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Boris Sidis, Ph.D.
Simon P. Goodhart, M.D.
THE LAW OF INDIVIDUALITY AND EVOLUTION
IF we examine more closely the representatives of the lower forms of organic life, we find that the development consists in a mere multiplication of similar parts; in other words, organic evolution in the lower stages of life purely quantitative in nature; it is only in the higher forms that the ganglia become differentiated both as to structure and function, and their organization becomes qualitative in character.
In the lower forms the function of each ganglion does not differ in nature from those of the other ganglia in the chain. The functioning activity of the organism is not a synthesis of differentiated, intimately interrelated and functionally dependent ganglia, but simply a conglomeration of ganglia whose only union is their spatial interconnection, and whose only relationship is a sum of many similar actions occurring simultaneously. Proximity in space and functional simultaneity in time constitute the bonds of union.
Since the ganglia are in reality functionally independent, in order to insure simultaneity of function, the bond is an organic one. The neurons of the different ganglia become organically connected-in other words, they become concrescent. Thus the findings of Apathy, Bethe, and others have shown concrescence of neurons in the lower forms of life, such as the leech, for instance, as well as in the lower ganglionic structures of the higher forms life.
It is only when we reach the higher and more complex stages of life that we leave the level of quantitative relations and enter that of qualitative interrelations. In the higher forms of life the ganglia become so differentiated and interrelated that they cannot work without the co-operation of other ganglia.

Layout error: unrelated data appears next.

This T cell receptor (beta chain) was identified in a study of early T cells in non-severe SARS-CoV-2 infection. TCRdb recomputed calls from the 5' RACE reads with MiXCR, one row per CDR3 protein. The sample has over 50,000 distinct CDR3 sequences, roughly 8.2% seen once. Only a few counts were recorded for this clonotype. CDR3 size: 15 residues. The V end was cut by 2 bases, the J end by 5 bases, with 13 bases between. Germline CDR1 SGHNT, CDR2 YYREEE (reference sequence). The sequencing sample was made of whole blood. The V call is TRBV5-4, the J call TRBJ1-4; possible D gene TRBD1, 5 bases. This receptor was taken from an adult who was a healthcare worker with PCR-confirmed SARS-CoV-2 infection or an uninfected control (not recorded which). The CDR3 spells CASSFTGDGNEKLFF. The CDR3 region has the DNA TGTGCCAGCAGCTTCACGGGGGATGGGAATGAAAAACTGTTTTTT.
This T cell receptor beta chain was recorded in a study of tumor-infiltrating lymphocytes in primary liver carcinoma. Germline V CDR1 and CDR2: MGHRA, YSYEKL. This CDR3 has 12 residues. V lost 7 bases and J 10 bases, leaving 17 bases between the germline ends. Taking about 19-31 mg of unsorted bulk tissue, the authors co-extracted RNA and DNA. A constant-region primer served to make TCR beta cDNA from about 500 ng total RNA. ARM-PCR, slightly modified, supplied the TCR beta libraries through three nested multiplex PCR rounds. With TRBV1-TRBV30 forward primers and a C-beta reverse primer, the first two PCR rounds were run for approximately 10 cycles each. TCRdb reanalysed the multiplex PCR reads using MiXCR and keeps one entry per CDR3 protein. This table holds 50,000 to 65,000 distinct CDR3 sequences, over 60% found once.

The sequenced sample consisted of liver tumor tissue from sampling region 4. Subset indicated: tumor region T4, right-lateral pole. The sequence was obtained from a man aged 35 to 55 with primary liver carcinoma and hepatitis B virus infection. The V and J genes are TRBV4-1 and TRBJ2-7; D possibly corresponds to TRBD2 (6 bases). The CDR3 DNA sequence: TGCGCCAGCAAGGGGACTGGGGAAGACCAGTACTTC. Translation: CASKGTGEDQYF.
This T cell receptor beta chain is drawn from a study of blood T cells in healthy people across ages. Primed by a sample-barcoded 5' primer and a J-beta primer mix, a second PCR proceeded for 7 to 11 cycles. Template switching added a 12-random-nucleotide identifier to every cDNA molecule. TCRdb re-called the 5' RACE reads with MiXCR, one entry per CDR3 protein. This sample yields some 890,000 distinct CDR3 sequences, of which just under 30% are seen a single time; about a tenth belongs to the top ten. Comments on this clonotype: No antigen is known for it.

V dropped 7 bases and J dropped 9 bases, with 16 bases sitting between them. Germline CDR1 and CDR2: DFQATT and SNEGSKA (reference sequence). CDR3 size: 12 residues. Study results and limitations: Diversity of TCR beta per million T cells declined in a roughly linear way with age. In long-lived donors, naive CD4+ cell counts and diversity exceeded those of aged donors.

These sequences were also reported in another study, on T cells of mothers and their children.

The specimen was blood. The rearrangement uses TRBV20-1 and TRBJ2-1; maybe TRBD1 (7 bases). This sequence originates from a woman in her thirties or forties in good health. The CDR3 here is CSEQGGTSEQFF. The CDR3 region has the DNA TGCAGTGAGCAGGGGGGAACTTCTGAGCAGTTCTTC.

A similar state we find in the stages of social grouping. The individual in the primitive community is practically independent and economically self-sufficient. What binds him to his small village community is intimate organic ties, blood-relationship. The same holds true of the community. What connects the small communities as belonging to the tribe, to the nation, is once more organic blood-relationship. It is only when society becomes more diversified in structure, when the division of labor and differentiation of occupation and profession increase, when the individual becomes so economically dependent that his food supply, the satisfaction of his requirements and his functioning life activity are impossible without social co-operation, it is only then that the individual becomes freed from the bondage of blood-relationship. In other words, with the growth and development of social organization organic bondage is replaced by functional relationship.
The same law holds good of organic evolution. In the lower stages of organic life nothing short of actual structural relationship and organic interconnection can insure co-operation into a whole of the similarly functioning and really independent ganglia. If one arm of the starfish is cut off with its corresponding ganglion, the arm reacts and functions like a complete healthy starfish. The same is true of the Echinus. The Nereis, and even the leech may be regarded as a fair illustration of our point of view. The leech we know consists of a dorsal, or what may be termed cerebral ganglion, and of an oesophageal ganglion with a series of ganglia arranged in a chain. Now it is found that the different portions when cut off the main body behave like the complete individual leech. The adjustments and adaptations of the separated portions of the leech are found not to differ from those observed in the healthy individual of the species. In the rainworm and in the individuals of other species of the Annelids we meet with similar conditions. Segments act like complete individuals. The complete individual is really nothing but a composite of many segments which may, in a certain sense, be regarded as inferior, but still more or less independent individuals. The organic unity of the complete healthy individual is brought about by structural relationship, by the actual concrescence of the many independent inferior ganglia or segment-individualities.